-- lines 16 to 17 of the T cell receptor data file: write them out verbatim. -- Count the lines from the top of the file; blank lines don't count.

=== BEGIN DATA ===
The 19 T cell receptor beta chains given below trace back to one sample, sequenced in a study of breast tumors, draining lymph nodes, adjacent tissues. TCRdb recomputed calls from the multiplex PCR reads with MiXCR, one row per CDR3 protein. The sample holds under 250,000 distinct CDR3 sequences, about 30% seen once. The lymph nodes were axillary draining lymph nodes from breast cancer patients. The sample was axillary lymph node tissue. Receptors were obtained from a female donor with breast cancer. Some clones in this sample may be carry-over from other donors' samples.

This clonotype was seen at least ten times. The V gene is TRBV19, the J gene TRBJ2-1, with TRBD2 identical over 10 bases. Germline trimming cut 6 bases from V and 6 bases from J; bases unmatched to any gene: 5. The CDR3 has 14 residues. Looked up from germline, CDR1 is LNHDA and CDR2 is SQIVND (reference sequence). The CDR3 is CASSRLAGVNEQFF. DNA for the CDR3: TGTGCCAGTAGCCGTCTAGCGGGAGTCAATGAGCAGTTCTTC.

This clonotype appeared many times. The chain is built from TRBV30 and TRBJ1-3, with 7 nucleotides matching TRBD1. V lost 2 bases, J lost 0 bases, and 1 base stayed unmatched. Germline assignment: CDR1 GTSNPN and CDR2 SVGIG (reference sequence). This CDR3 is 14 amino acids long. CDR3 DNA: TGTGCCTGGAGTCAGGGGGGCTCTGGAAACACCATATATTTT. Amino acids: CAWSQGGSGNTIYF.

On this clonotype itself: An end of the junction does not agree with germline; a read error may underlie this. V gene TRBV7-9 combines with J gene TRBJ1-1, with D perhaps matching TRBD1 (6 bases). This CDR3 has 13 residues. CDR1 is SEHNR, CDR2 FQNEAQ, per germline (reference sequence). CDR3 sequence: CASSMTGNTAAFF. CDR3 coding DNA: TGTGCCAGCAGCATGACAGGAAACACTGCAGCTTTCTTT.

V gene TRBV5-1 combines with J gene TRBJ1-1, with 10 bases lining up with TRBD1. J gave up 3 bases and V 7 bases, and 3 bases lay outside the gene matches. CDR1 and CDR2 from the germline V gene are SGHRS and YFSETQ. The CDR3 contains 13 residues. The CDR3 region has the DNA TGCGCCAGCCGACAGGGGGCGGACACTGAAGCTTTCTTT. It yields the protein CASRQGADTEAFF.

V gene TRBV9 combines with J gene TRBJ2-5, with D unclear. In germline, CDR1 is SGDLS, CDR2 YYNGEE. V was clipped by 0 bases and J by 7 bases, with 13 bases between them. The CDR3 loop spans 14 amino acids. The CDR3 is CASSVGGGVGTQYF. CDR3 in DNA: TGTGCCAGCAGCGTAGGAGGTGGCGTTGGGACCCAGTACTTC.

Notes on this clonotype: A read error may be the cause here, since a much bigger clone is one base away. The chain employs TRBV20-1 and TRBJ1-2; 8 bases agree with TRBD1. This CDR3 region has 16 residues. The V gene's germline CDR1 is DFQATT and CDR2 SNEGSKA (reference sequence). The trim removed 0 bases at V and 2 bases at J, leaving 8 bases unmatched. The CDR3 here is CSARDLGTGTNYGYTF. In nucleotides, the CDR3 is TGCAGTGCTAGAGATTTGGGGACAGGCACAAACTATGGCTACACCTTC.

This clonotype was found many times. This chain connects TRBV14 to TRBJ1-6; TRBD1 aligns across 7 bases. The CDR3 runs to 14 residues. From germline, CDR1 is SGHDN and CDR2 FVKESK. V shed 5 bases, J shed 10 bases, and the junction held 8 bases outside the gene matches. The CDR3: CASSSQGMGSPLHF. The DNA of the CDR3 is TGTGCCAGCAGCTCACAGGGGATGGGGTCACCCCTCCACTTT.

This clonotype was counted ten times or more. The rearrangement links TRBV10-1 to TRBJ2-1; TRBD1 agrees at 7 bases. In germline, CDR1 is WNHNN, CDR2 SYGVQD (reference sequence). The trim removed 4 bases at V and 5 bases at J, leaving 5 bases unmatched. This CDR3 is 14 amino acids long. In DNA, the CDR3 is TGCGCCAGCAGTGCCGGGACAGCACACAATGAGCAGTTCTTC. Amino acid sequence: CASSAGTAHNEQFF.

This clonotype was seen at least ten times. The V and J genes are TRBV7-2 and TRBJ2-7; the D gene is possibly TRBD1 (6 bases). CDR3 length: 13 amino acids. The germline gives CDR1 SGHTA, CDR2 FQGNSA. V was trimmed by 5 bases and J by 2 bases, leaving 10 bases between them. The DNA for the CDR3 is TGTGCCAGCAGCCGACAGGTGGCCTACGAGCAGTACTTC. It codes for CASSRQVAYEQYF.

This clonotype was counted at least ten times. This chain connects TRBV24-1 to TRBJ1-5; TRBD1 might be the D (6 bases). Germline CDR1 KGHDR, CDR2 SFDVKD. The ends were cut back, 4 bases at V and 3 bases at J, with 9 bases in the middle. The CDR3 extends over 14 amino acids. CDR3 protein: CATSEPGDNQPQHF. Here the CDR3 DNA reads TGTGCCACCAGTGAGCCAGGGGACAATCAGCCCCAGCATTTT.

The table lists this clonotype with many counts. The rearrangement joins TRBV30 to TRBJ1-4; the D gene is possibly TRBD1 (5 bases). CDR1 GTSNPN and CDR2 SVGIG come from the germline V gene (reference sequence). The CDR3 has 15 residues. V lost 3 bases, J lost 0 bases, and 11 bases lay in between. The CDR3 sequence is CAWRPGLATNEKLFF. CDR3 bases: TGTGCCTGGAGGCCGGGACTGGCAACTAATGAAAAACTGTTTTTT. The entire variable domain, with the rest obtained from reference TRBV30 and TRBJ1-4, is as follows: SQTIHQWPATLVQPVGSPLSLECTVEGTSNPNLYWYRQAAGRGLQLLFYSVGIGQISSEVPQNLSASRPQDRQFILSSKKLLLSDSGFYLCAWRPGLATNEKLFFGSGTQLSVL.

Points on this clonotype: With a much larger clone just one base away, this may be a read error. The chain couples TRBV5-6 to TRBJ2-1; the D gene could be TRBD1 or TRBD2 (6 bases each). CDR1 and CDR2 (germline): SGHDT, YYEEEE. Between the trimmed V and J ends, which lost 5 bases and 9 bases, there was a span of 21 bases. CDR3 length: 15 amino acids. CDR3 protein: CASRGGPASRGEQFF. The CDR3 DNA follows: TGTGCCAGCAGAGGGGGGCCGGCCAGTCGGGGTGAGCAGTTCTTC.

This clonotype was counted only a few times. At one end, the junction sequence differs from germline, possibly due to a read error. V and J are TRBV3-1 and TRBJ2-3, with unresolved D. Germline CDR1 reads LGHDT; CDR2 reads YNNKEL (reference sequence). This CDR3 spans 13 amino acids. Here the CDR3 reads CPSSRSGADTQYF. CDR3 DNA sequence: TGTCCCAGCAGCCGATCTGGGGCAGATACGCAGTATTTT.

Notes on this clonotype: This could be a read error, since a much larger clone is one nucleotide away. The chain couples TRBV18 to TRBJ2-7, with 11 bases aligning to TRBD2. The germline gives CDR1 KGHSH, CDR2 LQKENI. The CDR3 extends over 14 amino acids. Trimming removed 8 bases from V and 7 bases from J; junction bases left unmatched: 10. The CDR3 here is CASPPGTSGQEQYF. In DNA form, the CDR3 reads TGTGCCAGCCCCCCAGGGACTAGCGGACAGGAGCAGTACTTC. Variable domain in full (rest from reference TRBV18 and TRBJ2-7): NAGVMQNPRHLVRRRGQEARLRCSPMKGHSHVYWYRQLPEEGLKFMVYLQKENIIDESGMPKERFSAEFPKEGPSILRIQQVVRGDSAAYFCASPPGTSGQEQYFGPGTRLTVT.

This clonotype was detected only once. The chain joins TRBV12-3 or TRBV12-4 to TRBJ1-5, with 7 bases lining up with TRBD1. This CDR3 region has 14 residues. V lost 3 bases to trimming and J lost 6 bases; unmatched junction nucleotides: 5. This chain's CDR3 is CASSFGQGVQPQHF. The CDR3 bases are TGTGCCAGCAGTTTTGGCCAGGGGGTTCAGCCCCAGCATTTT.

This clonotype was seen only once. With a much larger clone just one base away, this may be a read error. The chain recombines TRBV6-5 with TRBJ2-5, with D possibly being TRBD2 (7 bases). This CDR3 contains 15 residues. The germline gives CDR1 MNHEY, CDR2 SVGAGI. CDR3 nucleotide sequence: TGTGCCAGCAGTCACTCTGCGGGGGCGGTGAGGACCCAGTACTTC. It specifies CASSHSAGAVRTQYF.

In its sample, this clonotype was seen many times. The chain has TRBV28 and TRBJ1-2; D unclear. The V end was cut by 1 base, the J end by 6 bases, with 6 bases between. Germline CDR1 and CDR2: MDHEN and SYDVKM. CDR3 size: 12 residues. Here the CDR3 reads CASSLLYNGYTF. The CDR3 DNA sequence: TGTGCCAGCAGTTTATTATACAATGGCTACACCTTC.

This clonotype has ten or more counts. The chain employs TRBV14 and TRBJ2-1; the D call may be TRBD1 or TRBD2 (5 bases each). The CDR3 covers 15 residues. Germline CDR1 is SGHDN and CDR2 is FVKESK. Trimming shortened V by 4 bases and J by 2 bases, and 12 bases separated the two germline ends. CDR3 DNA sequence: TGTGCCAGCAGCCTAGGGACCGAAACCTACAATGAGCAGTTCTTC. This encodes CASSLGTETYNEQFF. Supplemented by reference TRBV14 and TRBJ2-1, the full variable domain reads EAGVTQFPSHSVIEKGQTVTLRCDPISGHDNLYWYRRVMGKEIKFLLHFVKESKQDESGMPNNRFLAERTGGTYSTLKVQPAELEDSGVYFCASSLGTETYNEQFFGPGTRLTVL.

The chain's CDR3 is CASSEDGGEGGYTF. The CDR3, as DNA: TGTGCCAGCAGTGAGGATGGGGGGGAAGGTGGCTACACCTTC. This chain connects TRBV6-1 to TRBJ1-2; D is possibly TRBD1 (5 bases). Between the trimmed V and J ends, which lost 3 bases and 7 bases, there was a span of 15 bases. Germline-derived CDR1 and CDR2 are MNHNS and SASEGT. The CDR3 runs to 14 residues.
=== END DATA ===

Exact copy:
This clonotype was detected only once. The chain joins TRBV12-3 or TRBV12-4 to TRBJ1-5, with 7 bases lining up with TRBD1. This CDR3 region has 14 residues. V lost 3 bases to trimming and J lost 6 bases; unmatched junction nucleotides: 5. This chain's CDR3 is CASSFGQGVQPQHF. The CDR3 bases are TGTGCCAGCAGTTTTGGCCAGGGGGTTCAGCCCCAGCATTTT.

This clonotype was seen only once. With a much larger clone just one base away, this may be a read error. The chain recombines TRBV6-5 with TRBJ2-5, with D possibly being TRBD2 (7 bases). This CDR3 contains 15 residues. The germline gives CDR1 MNHEY, CDR2 SVGAGI. CDR3 nucleotide sequence: TGTGCCAGCAGTCACTCTGCGGGGGCGGTGAGGACCCAGTACTTC. It specifies CASSHSAGAVRTQYF.